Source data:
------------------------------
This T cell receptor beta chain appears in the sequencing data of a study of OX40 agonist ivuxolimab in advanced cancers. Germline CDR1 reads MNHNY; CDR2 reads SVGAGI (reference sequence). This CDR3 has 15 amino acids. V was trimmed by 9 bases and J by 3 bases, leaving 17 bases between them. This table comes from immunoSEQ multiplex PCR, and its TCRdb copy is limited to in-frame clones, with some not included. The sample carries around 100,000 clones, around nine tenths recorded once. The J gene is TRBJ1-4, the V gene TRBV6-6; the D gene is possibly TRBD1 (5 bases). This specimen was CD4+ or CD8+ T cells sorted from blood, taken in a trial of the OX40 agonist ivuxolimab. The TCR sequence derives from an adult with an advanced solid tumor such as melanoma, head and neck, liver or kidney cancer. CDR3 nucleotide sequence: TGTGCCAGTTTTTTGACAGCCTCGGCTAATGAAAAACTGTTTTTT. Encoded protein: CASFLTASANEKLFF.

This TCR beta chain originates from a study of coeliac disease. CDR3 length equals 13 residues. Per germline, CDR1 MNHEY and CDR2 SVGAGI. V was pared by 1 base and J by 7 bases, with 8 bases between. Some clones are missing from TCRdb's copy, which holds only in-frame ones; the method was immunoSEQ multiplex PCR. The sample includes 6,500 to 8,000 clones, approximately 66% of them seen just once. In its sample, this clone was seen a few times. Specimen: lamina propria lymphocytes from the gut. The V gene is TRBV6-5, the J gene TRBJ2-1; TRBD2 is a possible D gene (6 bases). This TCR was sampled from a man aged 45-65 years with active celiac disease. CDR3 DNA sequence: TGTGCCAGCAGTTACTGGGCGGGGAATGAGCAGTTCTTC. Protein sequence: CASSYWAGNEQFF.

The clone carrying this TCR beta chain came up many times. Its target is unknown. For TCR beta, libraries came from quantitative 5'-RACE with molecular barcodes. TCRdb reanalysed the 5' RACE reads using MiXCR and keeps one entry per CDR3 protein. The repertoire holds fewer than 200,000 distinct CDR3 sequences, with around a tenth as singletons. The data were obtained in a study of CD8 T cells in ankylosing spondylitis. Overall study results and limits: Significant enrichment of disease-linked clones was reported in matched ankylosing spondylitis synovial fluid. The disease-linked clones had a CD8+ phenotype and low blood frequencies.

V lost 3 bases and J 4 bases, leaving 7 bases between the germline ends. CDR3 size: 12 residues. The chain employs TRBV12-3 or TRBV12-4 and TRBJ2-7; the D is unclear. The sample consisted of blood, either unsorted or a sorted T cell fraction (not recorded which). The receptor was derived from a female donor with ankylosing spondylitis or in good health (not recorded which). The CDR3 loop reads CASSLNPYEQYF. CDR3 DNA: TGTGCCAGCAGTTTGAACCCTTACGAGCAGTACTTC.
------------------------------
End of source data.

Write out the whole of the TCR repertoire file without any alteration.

This T cell receptor beta chain appears in the sequencing data of a study of OX40 agonist ivuxolimab in advanced cancers. Germline CDR1 reads MNHNY; CDR2 reads SVGAGI (reference sequence). This CDR3 has 15 amino acids. V was trimmed by 9 bases and J by 3 bases, leaving 17 bases between them. This table comes from immunoSEQ multiplex PCR, and its TCRdb copy is limited to in-frame clones, with some not included. The sample carries around 100,000 clones, around nine tenths recorded once. The J gene is TRBJ1-4, the V gene TRBV6-6; the D gene is possibly TRBD1 (5 bases). This specimen was CD4+ or CD8+ T cells sorted from blood, taken in a trial of the OX40 agonist ivuxolimab. The TCR sequence derives from an adult with an advanced solid tumor such as melanoma, head and neck, liver or kidney cancer. CDR3 nucleotide sequence: TGTGCCAGTTTTTTGACAGCCTCGGCTAATGAAAAACTGTTTTTT. Encoded protein: CASFLTASANEKLFF.

This TCR beta chain originates from a study of coeliac disease. CDR3 length equals 13 residues. Per germline, CDR1 MNHEY and CDR2 SVGAGI. V was pared by 1 base and J by 7 bases, with 8 bases between. Some clones are missing from TCRdb's copy, which holds only in-frame ones; the method was immunoSEQ multiplex PCR. The sample includes 6,500 to 8,000 clones, approximately 66% of them seen just once. In its sample, this clone was seen a few times. Specimen: lamina propria lymphocytes from the gut. The V gene is TRBV6-5, the J gene TRBJ2-1; TRBD2 is a possible D gene (6 bases). This TCR was sampled from a man aged 45-65 years with active celiac disease. CDR3 DNA sequence: TGTGCCAGCAGTTACTGGGCGGGGAATGAGCAGTTCTTC. Protein sequence: CASSYWAGNEQFF.

The clone carrying this TCR beta chain came up many times. Its target is unknown. For TCR beta, libraries came from quantitative 5'-RACE with molecular barcodes. TCRdb reanalysed the 5' RACE reads using MiXCR and keeps one entry per CDR3 protein. The repertoire holds fewer than 200,000 distinct CDR3 sequences, with around a tenth as singletons. The data were obtained in a study of CD8 T cells in ankylosing spondylitis. Overall study results and limits: Significant enrichment of disease-linked clones was reported in matched ankylosing spondylitis synovial fluid. The disease-linked clones had a CD8+ phenotype and low blood frequencies.

V lost 3 bases and J 4 bases, leaving 7 bases between the germline ends. CDR3 size: 12 residues. The chain employs TRBV12-3 or TRBV12-4 and TRBJ2-7; the D is unclear. The sample consisted of blood, either unsorted or a sorted T cell fraction (not recorded which). The receptor was derived from a female donor with ankylosing spondylitis or in good health (not recorded which). The CDR3 loop reads CASSLNPYEQYF. CDR3 DNA: TGTGCCAGCAGTTTGAACCCTTACGAGCAGTACTTC.